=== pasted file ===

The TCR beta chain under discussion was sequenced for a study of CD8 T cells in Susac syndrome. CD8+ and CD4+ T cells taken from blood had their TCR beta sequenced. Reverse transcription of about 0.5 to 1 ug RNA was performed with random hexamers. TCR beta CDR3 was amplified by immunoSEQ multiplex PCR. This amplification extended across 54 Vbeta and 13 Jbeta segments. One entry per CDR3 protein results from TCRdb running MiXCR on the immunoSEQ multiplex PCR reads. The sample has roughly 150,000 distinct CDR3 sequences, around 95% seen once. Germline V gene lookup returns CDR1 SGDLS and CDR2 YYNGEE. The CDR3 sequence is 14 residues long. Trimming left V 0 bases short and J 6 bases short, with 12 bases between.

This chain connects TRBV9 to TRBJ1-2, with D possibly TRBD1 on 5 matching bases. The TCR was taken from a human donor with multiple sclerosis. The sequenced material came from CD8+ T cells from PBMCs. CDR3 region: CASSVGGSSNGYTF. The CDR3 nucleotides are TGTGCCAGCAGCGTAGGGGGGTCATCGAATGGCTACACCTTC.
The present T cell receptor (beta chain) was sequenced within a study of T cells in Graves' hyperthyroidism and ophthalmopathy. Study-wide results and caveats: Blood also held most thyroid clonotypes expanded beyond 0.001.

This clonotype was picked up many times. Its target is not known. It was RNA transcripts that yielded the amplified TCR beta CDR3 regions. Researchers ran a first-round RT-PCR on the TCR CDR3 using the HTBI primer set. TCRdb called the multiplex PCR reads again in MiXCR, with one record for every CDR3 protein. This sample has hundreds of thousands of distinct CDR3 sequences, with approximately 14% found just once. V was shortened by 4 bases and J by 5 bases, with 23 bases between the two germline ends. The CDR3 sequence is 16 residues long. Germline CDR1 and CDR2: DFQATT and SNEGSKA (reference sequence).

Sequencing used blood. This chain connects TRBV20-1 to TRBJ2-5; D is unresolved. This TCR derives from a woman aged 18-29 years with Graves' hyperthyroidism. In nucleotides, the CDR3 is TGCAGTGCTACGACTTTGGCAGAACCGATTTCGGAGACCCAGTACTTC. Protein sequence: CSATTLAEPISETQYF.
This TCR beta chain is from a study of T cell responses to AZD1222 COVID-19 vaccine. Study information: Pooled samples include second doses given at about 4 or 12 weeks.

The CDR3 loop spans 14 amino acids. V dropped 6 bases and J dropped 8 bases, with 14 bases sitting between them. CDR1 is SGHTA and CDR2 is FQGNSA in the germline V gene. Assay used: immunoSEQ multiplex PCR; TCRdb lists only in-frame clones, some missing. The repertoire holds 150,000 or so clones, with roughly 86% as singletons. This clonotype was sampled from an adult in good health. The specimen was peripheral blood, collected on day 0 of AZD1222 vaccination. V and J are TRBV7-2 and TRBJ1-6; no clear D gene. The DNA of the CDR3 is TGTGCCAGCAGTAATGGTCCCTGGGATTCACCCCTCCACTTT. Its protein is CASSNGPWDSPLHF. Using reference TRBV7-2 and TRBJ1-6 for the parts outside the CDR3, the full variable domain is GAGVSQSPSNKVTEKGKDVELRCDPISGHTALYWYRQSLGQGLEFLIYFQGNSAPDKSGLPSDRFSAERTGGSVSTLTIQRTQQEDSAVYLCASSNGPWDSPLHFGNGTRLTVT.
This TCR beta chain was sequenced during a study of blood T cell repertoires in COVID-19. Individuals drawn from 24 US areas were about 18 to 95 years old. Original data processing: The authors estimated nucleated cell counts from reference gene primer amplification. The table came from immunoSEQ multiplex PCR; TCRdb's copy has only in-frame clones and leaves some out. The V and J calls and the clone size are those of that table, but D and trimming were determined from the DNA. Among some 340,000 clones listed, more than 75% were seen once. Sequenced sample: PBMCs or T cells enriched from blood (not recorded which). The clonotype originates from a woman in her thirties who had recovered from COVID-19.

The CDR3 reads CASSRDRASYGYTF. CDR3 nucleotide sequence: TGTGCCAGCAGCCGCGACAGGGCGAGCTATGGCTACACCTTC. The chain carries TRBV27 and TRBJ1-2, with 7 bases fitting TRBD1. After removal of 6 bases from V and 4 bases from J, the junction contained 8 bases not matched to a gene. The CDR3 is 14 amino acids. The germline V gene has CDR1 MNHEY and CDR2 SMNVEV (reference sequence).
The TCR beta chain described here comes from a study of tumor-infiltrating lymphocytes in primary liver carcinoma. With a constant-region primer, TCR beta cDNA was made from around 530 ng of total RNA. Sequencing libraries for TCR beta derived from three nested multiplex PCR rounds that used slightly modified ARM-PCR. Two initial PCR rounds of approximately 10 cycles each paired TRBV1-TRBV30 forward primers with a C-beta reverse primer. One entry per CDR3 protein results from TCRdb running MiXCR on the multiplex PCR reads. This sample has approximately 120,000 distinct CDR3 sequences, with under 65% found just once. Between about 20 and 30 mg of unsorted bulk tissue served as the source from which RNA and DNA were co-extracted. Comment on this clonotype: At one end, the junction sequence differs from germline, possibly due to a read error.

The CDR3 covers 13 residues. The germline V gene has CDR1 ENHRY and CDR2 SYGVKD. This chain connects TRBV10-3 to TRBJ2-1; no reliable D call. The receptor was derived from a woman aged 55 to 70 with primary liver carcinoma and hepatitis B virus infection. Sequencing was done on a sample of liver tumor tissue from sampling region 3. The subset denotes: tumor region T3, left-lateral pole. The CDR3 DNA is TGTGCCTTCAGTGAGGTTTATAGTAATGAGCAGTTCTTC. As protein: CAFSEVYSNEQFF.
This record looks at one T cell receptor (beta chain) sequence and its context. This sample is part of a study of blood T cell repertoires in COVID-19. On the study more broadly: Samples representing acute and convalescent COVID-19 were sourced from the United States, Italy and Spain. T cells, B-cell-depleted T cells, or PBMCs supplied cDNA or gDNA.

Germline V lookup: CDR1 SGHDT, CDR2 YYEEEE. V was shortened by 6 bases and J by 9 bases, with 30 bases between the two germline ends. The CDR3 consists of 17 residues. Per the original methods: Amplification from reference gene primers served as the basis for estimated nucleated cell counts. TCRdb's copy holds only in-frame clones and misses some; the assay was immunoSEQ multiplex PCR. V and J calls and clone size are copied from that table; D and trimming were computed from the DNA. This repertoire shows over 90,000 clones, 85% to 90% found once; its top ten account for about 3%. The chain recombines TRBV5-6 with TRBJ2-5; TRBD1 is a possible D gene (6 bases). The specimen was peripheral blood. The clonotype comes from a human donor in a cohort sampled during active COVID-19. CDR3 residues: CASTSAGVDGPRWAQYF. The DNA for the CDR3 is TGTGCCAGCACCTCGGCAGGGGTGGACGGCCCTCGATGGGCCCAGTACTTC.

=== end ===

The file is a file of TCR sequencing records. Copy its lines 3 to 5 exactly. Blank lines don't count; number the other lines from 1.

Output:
The present T cell receptor (beta chain) was sequenced within a study of T cells in Graves' hyperthyroidism and ophthalmopathy. Study-wide results and caveats: Blood also held most thyroid clonotypes expanded beyond 0.001.

This clonotype was picked up many times. Its target is not known. It was RNA transcripts that yielded the amplified TCR beta CDR3 regions. Researchers ran a first-round RT-PCR on the TCR CDR3 using the HTBI primer set. TCRdb called the multiplex PCR reads again in MiXCR, with one record for every CDR3 protein. This sample has hundreds of thousands of distinct CDR3 sequences, with approximately 14% found just once. V was shortened by 4 bases and J by 5 bases, with 23 bases between the two germline ends. The CDR3 sequence is 16 residues long. Germline CDR1 and CDR2: DFQATT and SNEGSKA (reference sequence).

Sequencing used blood. This chain connects TRBV20-1 to TRBJ2-5; D is unresolved. This TCR derives from a woman aged 18-29 years with Graves' hyperthyroidism. In nucleotides, the CDR3 is TGCAGTGCTACGACTTTGGCAGAACCGATTTCGGAGACCCAGTACTTC. Protein sequence: CSATTLAEPISETQYF.